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CNS photo/Courtesy State Department
Shaun Casey, the U.S. special representative for religion and global affairs in the U.S. State Department, is pictured in a 2013 photo. Casey's office advises Secretary John Kerry, State Department bureaus and diplomatic posts around the world about working with people of different faiths and determining an area's religious dynamics. CNS photo/Courtesy State Department

Washington DC

State Department official sees positive mix of religion and politics

By CAROL ZIMMERMANN, Catholic News Service | Published October 7, 2016

WASHINGTON (CNS)—Although religion and politics can be a volatile mix, they also can be a force for good, said a U.S. State Department official.

For the past three years, Shaun Casey has been the U.S. special representative for religion and global affairs, a new office when he was appointed. It now has a staff of 30 people who are trying to keep their fingers on the pulse of religious groups worldwide and how they can help diplomatic efforts.

The office advises Secretary John Kerry, State Department bureaus and diplomatic posts around the world about working with people of different faiths and determining an area’s religious dynamics. Sometimes his office deals with religious freedom and violent religious extremism, but those hot-button topics are often handled by other departments.

As Casey sees it, his office is primarily concerned with building bridges by forming religious partnerships on common ground areas such as climate change, economic development, anti-corruption and health care.

Prior to the 2015 climate change talks in Paris, Casey’s office connected with religious communities speaking up on the issue. More recently, the office worked with religious leaders in Nigeria on anti-corruption efforts.

A combined effort for his office and religious groups in the U.S. has been refugee resettlement.

“Without the efforts of religious communities, we would only be able to settle a fraction of what we do; they play an essential role in our success,” Casey told Catholic News Service Sept. 22, just days before his office was hosting its first conference.

Casey said the government helps pay for the first 60 to 90 days of refugee resettlement in the United States, but the work and continued support for them is carried out on the ground level by community and faith-based groups.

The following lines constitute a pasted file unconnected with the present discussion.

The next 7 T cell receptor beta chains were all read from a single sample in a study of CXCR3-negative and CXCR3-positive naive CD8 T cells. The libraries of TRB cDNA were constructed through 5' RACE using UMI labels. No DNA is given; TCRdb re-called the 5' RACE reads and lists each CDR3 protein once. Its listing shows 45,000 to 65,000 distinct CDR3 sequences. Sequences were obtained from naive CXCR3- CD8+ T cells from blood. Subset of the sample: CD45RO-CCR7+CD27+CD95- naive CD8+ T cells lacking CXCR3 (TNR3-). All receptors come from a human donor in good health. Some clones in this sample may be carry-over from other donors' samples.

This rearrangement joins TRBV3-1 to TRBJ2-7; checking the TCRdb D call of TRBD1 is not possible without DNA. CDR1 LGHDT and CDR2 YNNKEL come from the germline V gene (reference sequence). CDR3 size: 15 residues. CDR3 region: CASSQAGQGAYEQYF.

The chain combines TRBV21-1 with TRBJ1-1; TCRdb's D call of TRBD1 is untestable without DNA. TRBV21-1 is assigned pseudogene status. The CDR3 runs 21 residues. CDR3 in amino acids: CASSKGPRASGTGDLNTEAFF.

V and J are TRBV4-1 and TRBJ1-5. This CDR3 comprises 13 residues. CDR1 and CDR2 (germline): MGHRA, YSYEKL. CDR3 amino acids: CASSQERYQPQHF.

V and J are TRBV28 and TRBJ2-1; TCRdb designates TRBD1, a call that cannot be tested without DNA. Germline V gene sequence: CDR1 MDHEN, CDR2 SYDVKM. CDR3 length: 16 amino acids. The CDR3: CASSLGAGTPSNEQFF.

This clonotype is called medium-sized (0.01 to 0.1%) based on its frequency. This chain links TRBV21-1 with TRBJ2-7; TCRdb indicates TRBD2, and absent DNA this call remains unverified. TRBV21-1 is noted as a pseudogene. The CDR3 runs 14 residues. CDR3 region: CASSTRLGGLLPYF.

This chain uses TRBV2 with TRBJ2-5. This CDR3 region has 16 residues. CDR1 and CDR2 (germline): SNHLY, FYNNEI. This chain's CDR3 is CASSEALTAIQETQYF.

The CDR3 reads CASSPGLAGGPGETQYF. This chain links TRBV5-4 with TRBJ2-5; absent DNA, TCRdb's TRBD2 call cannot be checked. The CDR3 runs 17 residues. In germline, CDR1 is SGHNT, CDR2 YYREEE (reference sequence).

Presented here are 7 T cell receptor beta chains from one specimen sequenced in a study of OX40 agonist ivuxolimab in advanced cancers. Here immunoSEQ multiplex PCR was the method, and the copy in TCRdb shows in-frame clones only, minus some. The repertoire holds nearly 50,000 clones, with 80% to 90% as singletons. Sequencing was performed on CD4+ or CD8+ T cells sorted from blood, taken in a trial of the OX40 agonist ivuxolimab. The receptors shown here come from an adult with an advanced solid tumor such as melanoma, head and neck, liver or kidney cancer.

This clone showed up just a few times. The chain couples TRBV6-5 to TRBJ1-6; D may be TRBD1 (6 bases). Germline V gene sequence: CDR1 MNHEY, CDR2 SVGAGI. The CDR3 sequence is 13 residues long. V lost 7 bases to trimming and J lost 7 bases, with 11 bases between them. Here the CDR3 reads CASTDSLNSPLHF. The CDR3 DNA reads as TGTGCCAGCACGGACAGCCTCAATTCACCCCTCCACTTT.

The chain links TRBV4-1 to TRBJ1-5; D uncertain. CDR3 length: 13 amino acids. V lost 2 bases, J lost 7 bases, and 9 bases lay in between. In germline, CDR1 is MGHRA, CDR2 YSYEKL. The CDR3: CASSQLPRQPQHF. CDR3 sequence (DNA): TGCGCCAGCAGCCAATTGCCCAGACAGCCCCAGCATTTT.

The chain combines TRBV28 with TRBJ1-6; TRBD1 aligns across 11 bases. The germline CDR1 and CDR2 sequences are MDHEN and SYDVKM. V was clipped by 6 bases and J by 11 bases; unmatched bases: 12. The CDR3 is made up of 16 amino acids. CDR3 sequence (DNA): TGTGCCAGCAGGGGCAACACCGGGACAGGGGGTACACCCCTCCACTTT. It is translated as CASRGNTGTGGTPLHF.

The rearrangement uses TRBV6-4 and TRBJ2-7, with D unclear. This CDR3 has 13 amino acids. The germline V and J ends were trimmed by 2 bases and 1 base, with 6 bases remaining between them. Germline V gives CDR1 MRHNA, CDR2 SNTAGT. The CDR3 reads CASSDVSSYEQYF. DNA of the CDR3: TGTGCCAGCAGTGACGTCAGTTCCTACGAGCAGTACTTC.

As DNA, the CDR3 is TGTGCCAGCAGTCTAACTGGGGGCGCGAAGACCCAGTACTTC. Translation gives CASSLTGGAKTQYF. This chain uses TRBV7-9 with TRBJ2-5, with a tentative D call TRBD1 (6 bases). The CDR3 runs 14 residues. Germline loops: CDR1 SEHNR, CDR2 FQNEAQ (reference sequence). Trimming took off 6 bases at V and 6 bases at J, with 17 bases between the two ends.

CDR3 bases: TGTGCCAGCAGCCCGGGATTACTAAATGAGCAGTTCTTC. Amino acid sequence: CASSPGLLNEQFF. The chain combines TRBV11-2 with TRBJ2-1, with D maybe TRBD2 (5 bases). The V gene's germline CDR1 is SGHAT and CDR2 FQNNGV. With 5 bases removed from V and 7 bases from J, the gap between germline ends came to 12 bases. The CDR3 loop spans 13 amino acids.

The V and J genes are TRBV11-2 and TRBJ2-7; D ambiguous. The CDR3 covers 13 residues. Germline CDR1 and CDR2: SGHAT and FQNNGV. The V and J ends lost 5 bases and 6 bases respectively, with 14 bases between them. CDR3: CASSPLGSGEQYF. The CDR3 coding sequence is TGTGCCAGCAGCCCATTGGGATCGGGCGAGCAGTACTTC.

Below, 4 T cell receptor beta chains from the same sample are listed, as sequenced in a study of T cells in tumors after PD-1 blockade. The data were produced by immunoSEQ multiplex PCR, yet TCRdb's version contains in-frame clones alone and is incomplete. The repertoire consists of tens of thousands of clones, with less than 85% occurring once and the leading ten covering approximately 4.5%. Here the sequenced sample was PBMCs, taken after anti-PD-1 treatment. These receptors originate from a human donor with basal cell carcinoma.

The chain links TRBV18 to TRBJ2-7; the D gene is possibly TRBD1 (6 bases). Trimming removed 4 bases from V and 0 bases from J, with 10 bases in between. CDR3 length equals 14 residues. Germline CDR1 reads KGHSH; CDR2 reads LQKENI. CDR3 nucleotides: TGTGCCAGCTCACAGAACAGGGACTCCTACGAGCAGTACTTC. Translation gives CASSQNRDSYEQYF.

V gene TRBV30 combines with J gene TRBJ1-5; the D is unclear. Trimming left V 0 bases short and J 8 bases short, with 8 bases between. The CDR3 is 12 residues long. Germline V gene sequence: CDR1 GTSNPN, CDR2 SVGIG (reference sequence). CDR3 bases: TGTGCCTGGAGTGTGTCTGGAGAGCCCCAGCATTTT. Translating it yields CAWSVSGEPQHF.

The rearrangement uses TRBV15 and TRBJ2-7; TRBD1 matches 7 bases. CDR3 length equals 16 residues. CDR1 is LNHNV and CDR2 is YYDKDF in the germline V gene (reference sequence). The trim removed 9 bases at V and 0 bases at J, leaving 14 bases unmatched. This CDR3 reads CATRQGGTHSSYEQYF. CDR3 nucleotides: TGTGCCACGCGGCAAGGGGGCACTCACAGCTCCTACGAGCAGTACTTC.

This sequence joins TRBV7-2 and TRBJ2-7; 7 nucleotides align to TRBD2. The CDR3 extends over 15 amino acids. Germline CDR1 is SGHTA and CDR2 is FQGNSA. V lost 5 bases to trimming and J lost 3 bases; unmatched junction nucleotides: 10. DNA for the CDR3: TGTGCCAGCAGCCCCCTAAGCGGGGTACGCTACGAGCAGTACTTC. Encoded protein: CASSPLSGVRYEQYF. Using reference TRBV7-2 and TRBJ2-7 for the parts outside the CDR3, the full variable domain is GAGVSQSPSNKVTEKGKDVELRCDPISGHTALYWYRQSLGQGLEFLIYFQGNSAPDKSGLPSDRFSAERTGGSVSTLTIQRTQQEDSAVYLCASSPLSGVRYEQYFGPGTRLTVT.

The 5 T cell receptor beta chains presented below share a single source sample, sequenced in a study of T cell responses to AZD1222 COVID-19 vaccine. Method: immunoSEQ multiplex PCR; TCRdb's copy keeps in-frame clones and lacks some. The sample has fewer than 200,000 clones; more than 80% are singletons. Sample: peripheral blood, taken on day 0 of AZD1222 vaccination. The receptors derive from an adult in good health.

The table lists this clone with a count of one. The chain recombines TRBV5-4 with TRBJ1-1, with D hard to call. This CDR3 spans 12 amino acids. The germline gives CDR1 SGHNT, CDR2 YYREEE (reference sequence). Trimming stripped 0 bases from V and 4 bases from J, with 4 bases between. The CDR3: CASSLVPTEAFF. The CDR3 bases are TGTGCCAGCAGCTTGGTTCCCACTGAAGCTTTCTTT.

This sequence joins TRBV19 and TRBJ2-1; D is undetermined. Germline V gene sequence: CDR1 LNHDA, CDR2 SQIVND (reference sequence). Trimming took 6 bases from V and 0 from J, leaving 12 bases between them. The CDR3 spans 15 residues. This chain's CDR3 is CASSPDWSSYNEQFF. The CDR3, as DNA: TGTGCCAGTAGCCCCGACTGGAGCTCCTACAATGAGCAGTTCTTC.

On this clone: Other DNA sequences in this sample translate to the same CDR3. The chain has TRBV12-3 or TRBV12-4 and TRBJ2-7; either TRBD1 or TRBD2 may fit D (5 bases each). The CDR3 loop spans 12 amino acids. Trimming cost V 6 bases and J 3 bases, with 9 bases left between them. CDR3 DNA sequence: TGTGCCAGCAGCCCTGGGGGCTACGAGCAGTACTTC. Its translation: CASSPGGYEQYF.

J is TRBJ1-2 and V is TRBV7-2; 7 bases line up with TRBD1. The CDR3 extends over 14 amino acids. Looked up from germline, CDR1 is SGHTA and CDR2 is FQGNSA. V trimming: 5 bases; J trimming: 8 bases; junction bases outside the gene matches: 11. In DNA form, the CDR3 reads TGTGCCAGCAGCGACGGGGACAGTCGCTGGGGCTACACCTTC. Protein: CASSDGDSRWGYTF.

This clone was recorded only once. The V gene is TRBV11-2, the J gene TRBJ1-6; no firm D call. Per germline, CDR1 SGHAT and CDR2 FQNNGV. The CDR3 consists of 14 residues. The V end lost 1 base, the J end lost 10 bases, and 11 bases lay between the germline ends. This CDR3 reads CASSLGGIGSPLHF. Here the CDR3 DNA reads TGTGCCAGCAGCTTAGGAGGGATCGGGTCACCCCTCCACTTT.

In mid-September, Kerry announced that the U.S. planned to admit 110,000 refugees next year, an increase from its original commitment to take in 70,000, which was then upped to 85,000—including more than 10,000 Syrian refugees.

In May, at a conference in Rome sponsored by the University of Notre Dame, Casey said the work religious groups are doing to resettle refugees gives him hope for the country’s future but he said there is still a lot of work to be done.

“One American faith-based development and humanitarian organization reported that it took three years to raise $2.5 million for Syrian refugees, but that it took only a week to raise almost three times that amount following the earthquake in Nepal. We must continue to counter hateful rhetoric and anti-Muslim bigotry in some American communities. And we must push back against forces in the United States that seek to build up walls in communities by inflaming conversations in the media about refugees,” he said.

Cooperation between his State Department office and religious groups handling refugee resettlements and other issues is something Casey said other countries—Italy, Germany, Canada and the United Kingdom—are looking to emulate.

Casey, who was raised in the Church of Christ, came to his government position after years in academia—most recently as professor of Christian ethics at Wesley Theological Seminary in Washington—and he plans to go back to academic work once his political appointment ends with the close of the Obama administration. One of his Catholic connections is Father Bryan Hehir, who was his doctoral adviser at Harvard Divinity School in Boston.

Casey, who wrote “The Making of a Catholic President: Kennedy vs. Nixon 1960,” in 2009, joked that he would “turn into a pumpkin” Jan. 20 before saying he would still keep looking into how religion and politics intersect.

For now, with months left at the helm of this small office, he insisted: “It’s the best job in this town.”